However, Australia still lags far behind comparable countries such as Canada in redressing the wrongs of the past. Racism towards Aboriginal people is still rife, and Aboriginal people find it far harder than others to find employment, and to receive services which other Australians take for granted. Aboriginal people still die 20 years younger than the rest of the community. Other countries have shown that tragic health conditions among their Indigenous community can be overcome, and the reluctance of successive Australian Governments to invest adequate resources in improving Aboriginal health is an indictment on all Australians. Also, there has been a stop-start approach to developing a representative national Aboriginal organisation, which means that the Aboriginal community has a wholly inadequate voice in national affairs.
So there is much work yet to be done. But a new spirit is abroad. Many Australians of all races have realised that they don’t have to wait for Governments, that they can work for healing and justice for Aboriginal people. Therein lies the hope that the Aboriginal community will become healthy, educated and prosperous, and so be enabled to make its full, unique contribution to Australia’s national life. And Beazley made a significant contribution to the growth of this spirit.
Kim Beazley's son followed his father into Federal politics and held senior Cabinet posts in Labour governments under Prime Ministers Hawke and Keating, and for some years was the Leader of the Opposition. He reflected his father's passionate concern for Aboriginal Australia.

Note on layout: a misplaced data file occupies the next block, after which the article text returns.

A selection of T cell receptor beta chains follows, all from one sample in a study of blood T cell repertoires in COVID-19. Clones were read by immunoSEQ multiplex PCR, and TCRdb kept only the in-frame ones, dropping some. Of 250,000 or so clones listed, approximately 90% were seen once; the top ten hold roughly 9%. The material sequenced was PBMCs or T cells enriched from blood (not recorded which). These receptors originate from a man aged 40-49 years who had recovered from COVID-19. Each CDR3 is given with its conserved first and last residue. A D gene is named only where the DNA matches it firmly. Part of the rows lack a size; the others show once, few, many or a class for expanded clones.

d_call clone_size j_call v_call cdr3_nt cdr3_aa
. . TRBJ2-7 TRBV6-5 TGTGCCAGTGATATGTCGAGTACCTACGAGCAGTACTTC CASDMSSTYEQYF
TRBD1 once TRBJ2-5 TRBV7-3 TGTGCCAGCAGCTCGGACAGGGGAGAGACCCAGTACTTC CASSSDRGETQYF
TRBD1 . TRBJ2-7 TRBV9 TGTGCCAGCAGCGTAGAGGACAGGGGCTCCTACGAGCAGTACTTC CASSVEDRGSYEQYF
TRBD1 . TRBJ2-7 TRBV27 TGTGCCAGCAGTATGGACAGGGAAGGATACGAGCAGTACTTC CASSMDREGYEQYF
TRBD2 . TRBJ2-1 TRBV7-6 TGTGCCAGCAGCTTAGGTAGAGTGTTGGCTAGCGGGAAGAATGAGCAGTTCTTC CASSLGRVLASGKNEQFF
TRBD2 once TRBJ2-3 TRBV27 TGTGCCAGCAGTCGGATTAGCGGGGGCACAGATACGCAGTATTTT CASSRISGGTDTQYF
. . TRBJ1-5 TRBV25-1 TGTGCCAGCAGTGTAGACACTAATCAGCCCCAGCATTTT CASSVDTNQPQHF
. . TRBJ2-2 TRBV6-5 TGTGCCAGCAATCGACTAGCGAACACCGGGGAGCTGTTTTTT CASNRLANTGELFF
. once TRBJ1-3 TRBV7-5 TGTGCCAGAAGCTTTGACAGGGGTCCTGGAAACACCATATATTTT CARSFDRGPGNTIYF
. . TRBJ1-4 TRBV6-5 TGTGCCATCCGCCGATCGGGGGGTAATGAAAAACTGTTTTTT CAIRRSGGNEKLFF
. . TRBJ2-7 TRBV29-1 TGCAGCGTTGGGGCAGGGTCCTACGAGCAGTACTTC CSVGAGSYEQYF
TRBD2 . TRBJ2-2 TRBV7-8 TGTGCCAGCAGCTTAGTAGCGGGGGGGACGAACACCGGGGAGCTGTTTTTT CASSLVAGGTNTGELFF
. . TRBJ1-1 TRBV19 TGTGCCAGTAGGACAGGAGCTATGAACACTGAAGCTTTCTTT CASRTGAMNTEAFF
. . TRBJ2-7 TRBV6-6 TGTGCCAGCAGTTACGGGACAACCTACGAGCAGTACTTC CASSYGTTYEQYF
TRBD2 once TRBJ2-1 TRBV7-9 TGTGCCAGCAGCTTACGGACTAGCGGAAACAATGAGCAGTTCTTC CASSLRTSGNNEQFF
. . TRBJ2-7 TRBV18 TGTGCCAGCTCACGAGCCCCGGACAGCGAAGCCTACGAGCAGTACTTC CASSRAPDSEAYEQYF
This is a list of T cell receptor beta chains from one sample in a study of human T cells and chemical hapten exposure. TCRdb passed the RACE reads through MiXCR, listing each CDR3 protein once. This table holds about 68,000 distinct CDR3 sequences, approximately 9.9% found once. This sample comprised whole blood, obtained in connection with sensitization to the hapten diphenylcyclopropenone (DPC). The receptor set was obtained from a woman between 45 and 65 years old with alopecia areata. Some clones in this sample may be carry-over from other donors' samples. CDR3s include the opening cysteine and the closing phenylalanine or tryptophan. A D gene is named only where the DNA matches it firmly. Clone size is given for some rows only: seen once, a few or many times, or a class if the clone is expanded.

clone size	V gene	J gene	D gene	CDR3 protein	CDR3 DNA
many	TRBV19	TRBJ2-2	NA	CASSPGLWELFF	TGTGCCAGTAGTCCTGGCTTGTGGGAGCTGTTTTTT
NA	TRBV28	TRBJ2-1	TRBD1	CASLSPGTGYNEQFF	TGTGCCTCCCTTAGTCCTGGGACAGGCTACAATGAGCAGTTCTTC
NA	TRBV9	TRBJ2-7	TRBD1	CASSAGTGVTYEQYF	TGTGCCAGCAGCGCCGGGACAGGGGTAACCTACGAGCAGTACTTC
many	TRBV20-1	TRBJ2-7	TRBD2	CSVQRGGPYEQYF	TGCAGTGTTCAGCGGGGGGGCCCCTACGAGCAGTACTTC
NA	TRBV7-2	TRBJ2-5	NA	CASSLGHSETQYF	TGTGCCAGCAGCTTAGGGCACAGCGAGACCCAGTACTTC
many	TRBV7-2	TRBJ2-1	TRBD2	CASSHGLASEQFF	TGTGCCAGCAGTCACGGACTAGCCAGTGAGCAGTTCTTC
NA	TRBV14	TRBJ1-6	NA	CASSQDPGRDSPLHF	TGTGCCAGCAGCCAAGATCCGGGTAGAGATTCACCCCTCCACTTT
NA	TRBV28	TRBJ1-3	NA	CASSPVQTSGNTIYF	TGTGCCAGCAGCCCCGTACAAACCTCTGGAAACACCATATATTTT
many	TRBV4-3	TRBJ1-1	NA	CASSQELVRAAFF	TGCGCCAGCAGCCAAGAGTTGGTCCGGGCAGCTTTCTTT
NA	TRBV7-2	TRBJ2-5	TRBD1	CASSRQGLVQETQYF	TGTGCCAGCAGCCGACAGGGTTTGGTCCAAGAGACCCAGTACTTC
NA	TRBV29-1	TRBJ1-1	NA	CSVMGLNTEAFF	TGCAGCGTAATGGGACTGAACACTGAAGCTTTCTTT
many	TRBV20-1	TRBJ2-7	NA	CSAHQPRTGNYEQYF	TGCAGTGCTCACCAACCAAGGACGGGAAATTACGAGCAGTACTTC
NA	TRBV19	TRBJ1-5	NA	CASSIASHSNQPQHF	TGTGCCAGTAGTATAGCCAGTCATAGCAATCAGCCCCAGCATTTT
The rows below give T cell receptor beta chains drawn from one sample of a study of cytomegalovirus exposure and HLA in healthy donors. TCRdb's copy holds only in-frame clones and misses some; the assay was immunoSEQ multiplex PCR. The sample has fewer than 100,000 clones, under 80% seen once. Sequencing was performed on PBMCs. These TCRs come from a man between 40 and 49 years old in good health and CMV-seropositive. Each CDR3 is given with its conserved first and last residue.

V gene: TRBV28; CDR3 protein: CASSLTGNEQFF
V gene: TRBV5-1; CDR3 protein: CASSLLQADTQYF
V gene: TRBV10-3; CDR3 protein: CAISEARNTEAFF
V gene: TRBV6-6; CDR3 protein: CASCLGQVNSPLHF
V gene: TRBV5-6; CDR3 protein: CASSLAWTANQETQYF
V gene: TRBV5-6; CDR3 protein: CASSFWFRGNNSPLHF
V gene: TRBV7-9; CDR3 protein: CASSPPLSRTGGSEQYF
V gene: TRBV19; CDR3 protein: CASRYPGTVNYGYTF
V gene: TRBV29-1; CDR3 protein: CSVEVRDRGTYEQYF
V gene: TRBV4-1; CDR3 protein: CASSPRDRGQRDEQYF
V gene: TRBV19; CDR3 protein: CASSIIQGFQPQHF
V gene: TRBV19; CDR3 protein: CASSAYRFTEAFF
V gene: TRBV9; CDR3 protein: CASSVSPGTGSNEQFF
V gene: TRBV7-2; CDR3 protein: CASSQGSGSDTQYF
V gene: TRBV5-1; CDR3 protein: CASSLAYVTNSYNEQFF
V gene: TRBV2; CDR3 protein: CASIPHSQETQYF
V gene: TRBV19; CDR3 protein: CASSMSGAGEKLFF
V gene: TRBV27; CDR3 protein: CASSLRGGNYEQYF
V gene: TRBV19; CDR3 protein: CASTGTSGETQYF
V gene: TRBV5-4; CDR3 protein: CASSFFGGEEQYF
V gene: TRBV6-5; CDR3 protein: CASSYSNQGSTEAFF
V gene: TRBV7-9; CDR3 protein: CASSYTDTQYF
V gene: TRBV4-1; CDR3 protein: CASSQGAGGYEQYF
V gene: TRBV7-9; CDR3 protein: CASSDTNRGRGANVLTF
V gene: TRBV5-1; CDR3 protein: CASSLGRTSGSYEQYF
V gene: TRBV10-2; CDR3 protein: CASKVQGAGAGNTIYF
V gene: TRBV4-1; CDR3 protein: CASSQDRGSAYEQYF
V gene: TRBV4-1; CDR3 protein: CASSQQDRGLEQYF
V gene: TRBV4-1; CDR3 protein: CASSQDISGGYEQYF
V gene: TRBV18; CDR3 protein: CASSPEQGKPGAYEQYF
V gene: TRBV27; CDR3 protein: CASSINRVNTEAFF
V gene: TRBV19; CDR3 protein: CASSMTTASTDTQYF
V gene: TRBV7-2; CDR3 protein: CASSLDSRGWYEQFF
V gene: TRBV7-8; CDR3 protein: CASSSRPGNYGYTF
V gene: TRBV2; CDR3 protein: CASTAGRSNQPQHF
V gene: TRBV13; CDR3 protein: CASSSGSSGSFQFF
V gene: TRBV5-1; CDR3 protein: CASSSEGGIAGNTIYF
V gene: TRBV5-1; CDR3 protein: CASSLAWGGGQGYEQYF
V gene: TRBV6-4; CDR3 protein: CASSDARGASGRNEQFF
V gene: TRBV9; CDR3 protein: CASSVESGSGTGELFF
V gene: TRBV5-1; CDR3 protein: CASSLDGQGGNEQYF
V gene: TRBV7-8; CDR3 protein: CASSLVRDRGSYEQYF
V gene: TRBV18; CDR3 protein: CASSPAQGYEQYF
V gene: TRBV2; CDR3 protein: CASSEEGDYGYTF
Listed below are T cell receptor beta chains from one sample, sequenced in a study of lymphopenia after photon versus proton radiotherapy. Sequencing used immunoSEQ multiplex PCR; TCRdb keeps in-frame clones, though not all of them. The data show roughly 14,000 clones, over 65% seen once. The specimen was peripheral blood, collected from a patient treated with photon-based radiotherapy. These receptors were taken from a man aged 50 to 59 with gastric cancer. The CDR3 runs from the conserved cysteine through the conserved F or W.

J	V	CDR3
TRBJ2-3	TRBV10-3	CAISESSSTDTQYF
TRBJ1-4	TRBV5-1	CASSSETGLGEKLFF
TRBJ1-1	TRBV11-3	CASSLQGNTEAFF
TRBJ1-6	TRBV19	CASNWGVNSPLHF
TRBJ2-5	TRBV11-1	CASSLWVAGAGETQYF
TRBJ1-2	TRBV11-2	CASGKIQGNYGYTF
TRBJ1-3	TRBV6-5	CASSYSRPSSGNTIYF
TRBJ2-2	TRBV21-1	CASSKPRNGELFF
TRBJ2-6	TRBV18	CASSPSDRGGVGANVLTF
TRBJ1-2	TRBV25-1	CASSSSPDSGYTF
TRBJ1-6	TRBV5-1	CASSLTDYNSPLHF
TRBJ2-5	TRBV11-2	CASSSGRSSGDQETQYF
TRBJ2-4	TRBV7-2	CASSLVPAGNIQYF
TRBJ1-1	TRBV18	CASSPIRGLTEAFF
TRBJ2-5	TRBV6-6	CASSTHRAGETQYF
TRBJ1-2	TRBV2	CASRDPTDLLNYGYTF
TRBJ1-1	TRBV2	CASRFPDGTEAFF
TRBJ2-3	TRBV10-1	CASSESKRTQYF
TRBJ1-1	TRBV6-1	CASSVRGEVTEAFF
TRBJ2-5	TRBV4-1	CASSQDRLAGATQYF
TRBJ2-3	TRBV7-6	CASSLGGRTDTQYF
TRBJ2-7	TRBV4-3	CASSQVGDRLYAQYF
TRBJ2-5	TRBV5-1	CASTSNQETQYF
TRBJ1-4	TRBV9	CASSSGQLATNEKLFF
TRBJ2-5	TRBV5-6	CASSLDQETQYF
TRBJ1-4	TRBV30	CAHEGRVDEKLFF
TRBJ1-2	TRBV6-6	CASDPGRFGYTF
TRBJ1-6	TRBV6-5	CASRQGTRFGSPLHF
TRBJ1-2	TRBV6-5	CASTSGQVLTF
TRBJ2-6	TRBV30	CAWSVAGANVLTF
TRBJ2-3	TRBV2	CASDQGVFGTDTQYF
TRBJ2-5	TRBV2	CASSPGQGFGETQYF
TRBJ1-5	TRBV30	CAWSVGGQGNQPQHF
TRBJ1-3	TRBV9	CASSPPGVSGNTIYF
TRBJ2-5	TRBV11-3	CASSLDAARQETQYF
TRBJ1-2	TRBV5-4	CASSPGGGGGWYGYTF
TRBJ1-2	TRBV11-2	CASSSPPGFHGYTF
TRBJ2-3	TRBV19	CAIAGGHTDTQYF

Beazley died in 2007. Three former Prime Ministers attended his funeral. Obituaries appeared in all Australian newspapers, and many overseas. They referred to him as a pioneer of Aboriginal land rights, and his legacy of educational reforms. But above all they focused on his faith and his integrity. The London Times described him as “one of Australia’s most respected politicians.” The Sydney Morning Herald headlined its obituary “Integrity and principle beyond political success”. “His faith came before politics,” wrote the West Australian.
It was a faith intimately involved in the affairs of the nation. As the Melbourne Age”s obituary concluded, quoting Beazley: “There is sanity from the Holy Spirit beyond human ideas of justice. The thoughts of God, given primacy in the life of man, bring to the innermost motives the virtue of mercy, and with it a cure for hatred that can turn the tide of history. This is the essence of intelligent statesmanship.”